iPhone Cases & Small Zippered Bags

I’m preparing for an upcoming class on using zipper tape for bag-making.

I had on hand a couple of fabric sample sets with cuts of each fabric in the colourway. The samples were 13″ wide so I cut 5 1/2″ strips, then 1 3/4″ strips from the leftover bits, sewed them to the wider pieces to create a “header”, then made them up into small zippered bags. They’re in my gift stash. I left three bags unassembled so I can use them to demonstrate for the class.

Before that, I’d made 10 more iPhone bags, having given away the first batch. Also useful to have on hand as a gift. I also left two of these bags unassembled as examples for the class.

Small Zippered Bags / iPhone Cases

Just keeping busy while I’m trying to wrap my head around the “diamonds” quilt I want to do. I’m closer than I was. I’ve paired up the jellyroll strips again, this time matching up strips closer in shade – I think that will work better. The pairs of strips are currently laying on one of my sewing tables – maybe later this afternoon, or tomorrow morning, I will sew them up and cut out diamonds….

Two More Pair Of Pull-On Pants

I may not have been posting much but that doesn’t mean I haven’t been creating. After the original “muslin” – the beige corduroy pants (which I continued modifying – more on that later), I adjusted the pattern by adding 1 1/4″ to the top of both front and back pieces.

I cut out and sewed a pair of burgundy corduroy pants which worked without any further adjusting! Wonderful.

Navy Pants Finished

I then did the third pair in navy.  I can also wear these without further adjusting. 

For now, I actually have a pattern I can cut out and assemble and wear without any fuss – so I can do a pair of pants in under 5 hours – cut them out, sew them together, and they’re wearable.

Navy Pants

Navy Pants

I may actually have a go at redrafting this pattern to incorporate a fly-front and a waistband after all. I’m finding pulling on these pants more difficult than getting on my jeans with the front opening! Now that I have a working crotch depth, it shouldn’t be too hard to shape the top a bit and incorporate the front fly opening.

As for the beige pants: I added a waistband which I wasn’t happy with – the crotch depth was a bit too long. I cut that waistband off (losing 1/4″ from the length of the body) and added a narrower waistband – this time using leftover navy corduroy since I no longer had any of the original beige left.

4th Iteration of the Beige Pull-on Pants

They’re wearable although I found yesterday that I was hiking them up more than I had to with the burgundy pants which pretty much stay at my waist in the back when I sit down. These do slip down some – may have to do with the stiffness of the fabric – the burgundy is a much softer corduroy, although the navy seem to stay up reasonable well (I’ve got them on now). I discovered, and recorded, that my inseam on these pants is 26 1/2″, the side seam ends up at 37″. That information now takes any guesswork out of making up this pattern.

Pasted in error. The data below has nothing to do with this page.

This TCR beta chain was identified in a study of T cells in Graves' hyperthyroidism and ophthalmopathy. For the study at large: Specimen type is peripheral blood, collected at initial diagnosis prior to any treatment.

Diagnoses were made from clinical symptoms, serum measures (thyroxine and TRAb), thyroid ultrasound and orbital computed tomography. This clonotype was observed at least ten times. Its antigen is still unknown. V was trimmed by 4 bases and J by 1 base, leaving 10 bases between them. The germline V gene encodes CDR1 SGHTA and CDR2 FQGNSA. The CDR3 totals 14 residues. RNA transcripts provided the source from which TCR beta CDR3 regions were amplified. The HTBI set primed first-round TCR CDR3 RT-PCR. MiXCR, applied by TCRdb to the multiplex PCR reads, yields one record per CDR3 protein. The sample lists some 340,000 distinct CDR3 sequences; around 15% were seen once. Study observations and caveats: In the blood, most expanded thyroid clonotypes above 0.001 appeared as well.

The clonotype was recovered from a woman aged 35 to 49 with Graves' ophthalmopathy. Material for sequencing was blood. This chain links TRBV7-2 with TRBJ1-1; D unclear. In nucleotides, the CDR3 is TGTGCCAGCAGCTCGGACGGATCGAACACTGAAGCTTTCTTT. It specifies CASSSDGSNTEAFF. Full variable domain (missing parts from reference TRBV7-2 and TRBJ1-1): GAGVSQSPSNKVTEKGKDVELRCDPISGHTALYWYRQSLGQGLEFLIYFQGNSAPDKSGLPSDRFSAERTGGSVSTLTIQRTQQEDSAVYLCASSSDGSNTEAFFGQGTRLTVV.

BTW – for the record, I’m a pressed crease person. I’ve been getting flack from a friend for pressing front and back creases in my pants. The crease makes them hang better, and I’m after a slightly more formal look – these may be pull on pants but I’ve made them into a cross between jeans (with jeans front pockets and pockets on the back) and a dress pants. A good pair of worsted flannel pants would have front and back creases! They’d look slept-in, if they weren’t pressed. I don’t want sweatpants! My mother would have called me a “schloomp” were I to wear unpressed pants to go out.

Close – But Not A Match

I sold the first pair of “blue dots” socks before Christmas. I had another ball of that yarn so I made up the second pair of socks. The colour shift in the first pair worked out pretty much on its own – I don’t recall having to unwind a lot of yarn to match the second sock.

Given where the first sock of this second pair ended I knew I had to unwind a substantial amount of yarn to set up a match – but the colour shadings in this yarn were so gradual I didn’t quite make it. That doesn’t happen to me very often (but then again, most pattern repeats are generally easier to discern).

I actually needed to unwind at least 12 rows of the pale blue on the second sock (the sock underneath) in order to have come close to a match but it wasn’t until I was closer to 25 rows into the sock that I could see the mismatch and decided just to keep knitting anyway.

Blue Ombre With Dots

These socks are destined for a friend who I’m sure will laugh each time she wears them, wiggle her toes, and carry on. Slightly mismatched socks won’t bother her.

And now onto a brighter pair where the repeat is more obvious – I’ll be able to match the second sock to the first with relative ease.

Another Pair Of Socks

Finished this pair of socks last evening. I bought this ball of sock yarn because in the ball it looked like a reasonable set of colours but knitted up it’s pretty drab. There is a hint of “rose” in one of the grey sections so I decided to complement the yarn with a sparkly mauve.

I got well into the first leg when I decided I need to break up the drabness and added three alternating rows of the mauve wanting them to show below the pant legs (in hindsight, those rows would have been more balanced had they been closer to the cuff, however…).

One set of stripes didn’t seem enough so I added a second set near the toe. All fine.

Last night as I was approaching the toe, I remembered the second set of stripes! I had to unravel 12 rows to position the second set of mauve rows to match the rows on the first sock! I still managed to finish the sock, stripes intact.

Now on to another pair of the blue dots yarn tonight.

The “Muslin”

It’s close to two weeks since I posted anything. That’s because I’ve been stuck on the latest quilt – I have this lovely collection of jellyroll strips – I’d like to do something with them using diamonds – and the 2 1/2″ strip width limit has me blocked!

Jellyroll Collection